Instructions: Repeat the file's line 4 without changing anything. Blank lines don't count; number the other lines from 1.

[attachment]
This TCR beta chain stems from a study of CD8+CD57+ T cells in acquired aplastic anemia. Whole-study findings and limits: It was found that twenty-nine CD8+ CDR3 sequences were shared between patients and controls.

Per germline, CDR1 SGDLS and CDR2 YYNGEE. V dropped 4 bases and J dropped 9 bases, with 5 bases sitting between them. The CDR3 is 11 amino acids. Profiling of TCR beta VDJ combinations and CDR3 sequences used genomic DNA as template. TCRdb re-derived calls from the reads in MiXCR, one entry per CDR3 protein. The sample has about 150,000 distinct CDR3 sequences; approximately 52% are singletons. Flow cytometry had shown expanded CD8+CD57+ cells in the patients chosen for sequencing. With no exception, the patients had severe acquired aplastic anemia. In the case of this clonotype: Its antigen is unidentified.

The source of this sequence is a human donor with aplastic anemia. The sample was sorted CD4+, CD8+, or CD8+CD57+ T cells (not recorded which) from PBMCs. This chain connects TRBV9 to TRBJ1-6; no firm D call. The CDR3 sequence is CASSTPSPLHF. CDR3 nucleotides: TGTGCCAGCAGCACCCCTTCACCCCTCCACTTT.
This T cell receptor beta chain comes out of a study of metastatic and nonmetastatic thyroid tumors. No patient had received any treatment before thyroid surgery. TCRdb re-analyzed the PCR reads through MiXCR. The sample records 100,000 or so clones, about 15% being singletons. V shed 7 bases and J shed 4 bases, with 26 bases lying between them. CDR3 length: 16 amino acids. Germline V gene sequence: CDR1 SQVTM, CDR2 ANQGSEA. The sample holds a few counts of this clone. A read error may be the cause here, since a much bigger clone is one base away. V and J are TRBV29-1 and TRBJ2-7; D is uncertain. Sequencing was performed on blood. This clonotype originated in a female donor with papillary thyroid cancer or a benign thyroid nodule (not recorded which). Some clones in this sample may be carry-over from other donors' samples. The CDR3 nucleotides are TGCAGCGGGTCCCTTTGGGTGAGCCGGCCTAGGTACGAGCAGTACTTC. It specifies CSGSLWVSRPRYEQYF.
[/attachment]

This T cell receptor beta chain comes out of a study of metastatic and nonmetastatic thyroid tumors. No patient had received any treatment before thyroid surgery. TCRdb re-analyzed the PCR reads through MiXCR. The sample records 100,000 or so clones, about 15% being singletons. V shed 7 bases and J shed 4 bases, with 26 bases lying between them. CDR3 length: 16 amino acids. Germline V gene sequence: CDR1 SQVTM, CDR2 ANQGSEA. The sample holds a few counts of this clone. A read error may be the cause here, since a much bigger clone is one base away. V and J are TRBV29-1 and TRBJ2-7; D is uncertain. Sequencing was performed on blood. This clonotype originated in a female donor with papillary thyroid cancer or a benign thyroid nodule (not recorded which). Some clones in this sample may be carry-over from other donors' samples. The CDR3 nucleotides are TGCAGCGGGTCCCTTTGGGTGAGCCGGCCTAGGTACGAGCAGTACTTC. It specifies CSGSLWVSRPRYEQYF.